Ericom offers Connect in two editions. The Professional edition targets small and medium-sized businesses, and the Enterprise edition focuses on larger organizations. The Enterprise edition supports a greater number of virtual desktops, applications and concurrent users and includes features such as delegated administration, advanced reporting capabilities and user session shadowing to troubleshoot user connections.
Both editions offer a centralized administration console, monitoring and reporting capabilities, support for multi-tenancy, Active Directory integration, and the ability to use the command-line interface to automate administrative tasks.
In addition, Ericom provides several methods for users to access hosted resources. For example, they can use the AccessPad native client to connect to resources from their devices running Windows, macOS or Linux, or they can use the AccessToGo native app from their devices running iOS or Android. In addition, Ericom offers Access Portal, a client web service that facilitates access through an HTML5 browser running on any device.
For either Connect edition, an organization can download a free 30-day trial that supports up to 50 concurrent users. Ericom also provides an online demo to learn about the product. Buyers should contact Ericom directly for price quotes and details about licensing, maintenance agreements and purchasing. The Ericom website also includes information about resellers.
Huawei Technologies Co. Ltd.'s virtualization product, FusionAccess, is a cloud-based platform that runs on the FusionSphere open cloud platform that IT admins can install in their own data center or private cloud. FusionAccess is a single product that provides both desktop and application virtualization.
Admins can centrally manage the platform through FusionManager, a resource administration module that manages physical and virtual compute, network and storage resources.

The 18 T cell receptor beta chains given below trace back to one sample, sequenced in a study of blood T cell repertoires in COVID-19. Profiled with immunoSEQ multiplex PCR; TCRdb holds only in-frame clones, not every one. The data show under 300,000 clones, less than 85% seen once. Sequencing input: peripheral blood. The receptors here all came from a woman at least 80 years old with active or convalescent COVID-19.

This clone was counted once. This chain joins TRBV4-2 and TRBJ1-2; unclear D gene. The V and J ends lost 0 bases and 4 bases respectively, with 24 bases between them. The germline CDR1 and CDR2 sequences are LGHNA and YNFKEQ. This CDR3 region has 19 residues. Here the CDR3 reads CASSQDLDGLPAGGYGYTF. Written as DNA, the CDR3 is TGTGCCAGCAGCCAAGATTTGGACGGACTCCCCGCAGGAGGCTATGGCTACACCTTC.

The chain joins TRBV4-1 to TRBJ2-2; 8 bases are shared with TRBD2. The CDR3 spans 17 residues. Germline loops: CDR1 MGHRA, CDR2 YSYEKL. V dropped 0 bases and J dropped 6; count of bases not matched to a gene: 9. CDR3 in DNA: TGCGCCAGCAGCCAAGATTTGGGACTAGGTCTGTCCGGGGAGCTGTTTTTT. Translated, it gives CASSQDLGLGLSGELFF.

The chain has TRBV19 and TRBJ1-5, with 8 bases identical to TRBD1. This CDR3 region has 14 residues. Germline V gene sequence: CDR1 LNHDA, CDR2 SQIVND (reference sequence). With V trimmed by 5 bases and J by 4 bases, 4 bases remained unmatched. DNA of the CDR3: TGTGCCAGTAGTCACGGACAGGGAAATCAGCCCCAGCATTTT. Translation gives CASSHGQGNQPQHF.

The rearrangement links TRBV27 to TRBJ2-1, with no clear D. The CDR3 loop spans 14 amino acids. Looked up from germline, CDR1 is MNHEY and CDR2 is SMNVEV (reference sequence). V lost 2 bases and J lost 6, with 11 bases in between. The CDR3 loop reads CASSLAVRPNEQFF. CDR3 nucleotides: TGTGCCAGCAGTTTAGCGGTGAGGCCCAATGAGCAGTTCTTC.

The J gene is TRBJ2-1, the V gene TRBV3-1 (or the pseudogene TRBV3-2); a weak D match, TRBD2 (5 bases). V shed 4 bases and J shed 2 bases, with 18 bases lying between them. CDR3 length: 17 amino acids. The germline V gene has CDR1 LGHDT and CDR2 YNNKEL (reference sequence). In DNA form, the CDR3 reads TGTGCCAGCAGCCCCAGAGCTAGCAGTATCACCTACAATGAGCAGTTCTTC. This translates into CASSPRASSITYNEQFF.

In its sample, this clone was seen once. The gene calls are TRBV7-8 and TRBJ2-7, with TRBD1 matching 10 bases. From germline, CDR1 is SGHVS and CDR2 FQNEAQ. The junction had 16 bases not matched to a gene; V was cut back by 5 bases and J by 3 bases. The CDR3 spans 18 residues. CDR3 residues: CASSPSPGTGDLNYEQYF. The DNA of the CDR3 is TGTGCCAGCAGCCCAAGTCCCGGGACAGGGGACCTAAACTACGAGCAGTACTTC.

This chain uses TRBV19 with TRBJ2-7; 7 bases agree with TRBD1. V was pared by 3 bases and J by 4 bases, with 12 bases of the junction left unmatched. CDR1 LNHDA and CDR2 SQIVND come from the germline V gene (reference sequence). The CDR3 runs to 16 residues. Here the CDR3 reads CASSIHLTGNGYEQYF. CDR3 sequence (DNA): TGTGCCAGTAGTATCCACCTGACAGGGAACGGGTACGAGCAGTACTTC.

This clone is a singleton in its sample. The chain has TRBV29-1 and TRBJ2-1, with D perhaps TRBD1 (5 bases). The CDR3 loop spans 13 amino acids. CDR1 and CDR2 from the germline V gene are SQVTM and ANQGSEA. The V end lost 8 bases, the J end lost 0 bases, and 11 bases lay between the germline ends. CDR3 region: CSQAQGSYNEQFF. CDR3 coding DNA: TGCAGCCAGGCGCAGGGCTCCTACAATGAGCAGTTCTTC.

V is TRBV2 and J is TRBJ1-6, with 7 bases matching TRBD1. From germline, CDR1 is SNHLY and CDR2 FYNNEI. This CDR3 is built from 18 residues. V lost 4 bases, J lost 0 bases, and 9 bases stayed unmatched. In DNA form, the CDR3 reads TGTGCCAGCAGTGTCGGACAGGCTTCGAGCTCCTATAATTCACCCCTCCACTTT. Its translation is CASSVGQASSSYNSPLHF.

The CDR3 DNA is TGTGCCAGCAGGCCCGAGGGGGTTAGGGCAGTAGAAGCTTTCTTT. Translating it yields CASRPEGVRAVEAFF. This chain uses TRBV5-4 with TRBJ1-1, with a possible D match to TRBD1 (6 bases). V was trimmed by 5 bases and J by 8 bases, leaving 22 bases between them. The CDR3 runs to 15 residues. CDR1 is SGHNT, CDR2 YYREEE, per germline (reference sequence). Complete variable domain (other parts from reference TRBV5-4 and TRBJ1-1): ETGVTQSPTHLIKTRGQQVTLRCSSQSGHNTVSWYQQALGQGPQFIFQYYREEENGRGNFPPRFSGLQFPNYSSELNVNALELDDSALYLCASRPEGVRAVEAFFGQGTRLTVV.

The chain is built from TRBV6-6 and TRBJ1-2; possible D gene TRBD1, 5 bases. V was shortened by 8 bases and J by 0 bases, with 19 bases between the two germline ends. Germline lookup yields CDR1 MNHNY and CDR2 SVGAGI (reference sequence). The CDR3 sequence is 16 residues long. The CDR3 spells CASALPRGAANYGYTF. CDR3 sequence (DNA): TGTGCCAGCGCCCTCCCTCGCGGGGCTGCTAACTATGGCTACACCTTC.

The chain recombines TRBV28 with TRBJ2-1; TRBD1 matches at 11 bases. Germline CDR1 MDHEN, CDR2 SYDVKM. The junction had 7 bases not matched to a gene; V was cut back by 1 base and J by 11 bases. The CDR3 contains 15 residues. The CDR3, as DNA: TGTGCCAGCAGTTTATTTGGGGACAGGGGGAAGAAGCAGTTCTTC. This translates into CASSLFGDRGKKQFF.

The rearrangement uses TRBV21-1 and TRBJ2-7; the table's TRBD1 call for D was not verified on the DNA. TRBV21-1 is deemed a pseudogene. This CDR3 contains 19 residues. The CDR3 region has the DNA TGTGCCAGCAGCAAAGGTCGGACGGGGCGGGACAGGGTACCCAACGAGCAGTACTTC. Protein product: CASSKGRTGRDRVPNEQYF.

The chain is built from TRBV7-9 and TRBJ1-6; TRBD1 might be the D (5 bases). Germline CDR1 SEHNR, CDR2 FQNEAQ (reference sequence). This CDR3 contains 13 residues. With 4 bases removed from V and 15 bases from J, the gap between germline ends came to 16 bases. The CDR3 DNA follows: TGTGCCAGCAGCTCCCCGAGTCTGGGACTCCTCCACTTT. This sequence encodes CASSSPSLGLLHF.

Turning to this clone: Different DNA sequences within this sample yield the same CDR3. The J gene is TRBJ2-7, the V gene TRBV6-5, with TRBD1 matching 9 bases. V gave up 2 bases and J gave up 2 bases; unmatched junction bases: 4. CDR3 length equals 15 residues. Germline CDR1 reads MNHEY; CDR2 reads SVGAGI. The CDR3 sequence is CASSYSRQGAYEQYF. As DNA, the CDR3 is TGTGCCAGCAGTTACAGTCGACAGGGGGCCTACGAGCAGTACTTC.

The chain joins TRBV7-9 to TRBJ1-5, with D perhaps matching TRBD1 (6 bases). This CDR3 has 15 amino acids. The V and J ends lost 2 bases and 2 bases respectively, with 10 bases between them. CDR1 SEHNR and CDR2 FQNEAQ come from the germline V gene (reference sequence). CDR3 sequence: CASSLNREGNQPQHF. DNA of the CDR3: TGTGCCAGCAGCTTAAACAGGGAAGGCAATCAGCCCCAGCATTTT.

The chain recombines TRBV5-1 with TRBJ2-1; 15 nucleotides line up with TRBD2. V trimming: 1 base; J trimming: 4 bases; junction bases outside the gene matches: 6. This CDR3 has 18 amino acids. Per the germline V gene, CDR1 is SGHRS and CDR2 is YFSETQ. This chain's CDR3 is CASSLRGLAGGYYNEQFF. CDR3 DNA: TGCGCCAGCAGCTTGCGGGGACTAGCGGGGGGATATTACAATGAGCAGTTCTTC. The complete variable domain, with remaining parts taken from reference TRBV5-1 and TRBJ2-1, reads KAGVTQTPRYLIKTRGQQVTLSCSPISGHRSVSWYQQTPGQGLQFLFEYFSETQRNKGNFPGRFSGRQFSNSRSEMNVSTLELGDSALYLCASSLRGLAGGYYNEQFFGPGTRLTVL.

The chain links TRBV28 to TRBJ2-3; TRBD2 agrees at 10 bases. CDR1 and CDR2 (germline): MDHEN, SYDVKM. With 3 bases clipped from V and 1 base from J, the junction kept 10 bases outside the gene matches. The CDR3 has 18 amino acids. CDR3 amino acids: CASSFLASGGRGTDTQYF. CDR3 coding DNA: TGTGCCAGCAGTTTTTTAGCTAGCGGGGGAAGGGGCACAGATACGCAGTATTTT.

FusionAccess supports both Windows and Linux virtual desktops and applications. Users can access resources from thin clients or Windows PCs, as well as from iOS or Android mobile devices.
To deliver the desktops and applications, FusionAccess uses the Huawei Desktop Protocol (HDP), a proprietary remote access protocol focused on maximizing the user experience while reducing bandwidth usage. The FusionCloud platform uses HDP as its default protocol.
FusionAccess also uses server-based computing (SBC) to provide on-demand application virtualization and Windows Server shared desktops. SBC isolates users based on sessions while storing profile data on a file server. The SBC component can be useful in simple office scenarios, as well as branch or mobile offices.
Huawei provides three editions of FusionAccess: Standard, SBC Standard and Advanced. The Standard edition includes VDI functionality only. The SBC Standard edition includes SBC functionality only. The Advanced edition offers VDI, SBC and HDP Plus, a high-performing version of HDP that supports high-definition video editing.
FusionAccess targets organizations of all sizes. Buyers can request price quotes and obtain licenses through the Huawei website. They can also find information about Huawei resellers. Huawei offers FusionAccess technical support via email, live chat or its global service hotline. There is also an online forum available.
Remote Desktop Services (RDS) is a virtualization platform included with the Windows Server 2016 Standard and Datacenter editions. The platform provides users with secure access to virtualized resources that IT can deploy on premises or on Microsoft Azure.
Administrators can set up RDS as a session-based system, a VDI system or a combination of both. Regardless of the configuration, RDS supports both desktop and application virtualization via RemoteApps.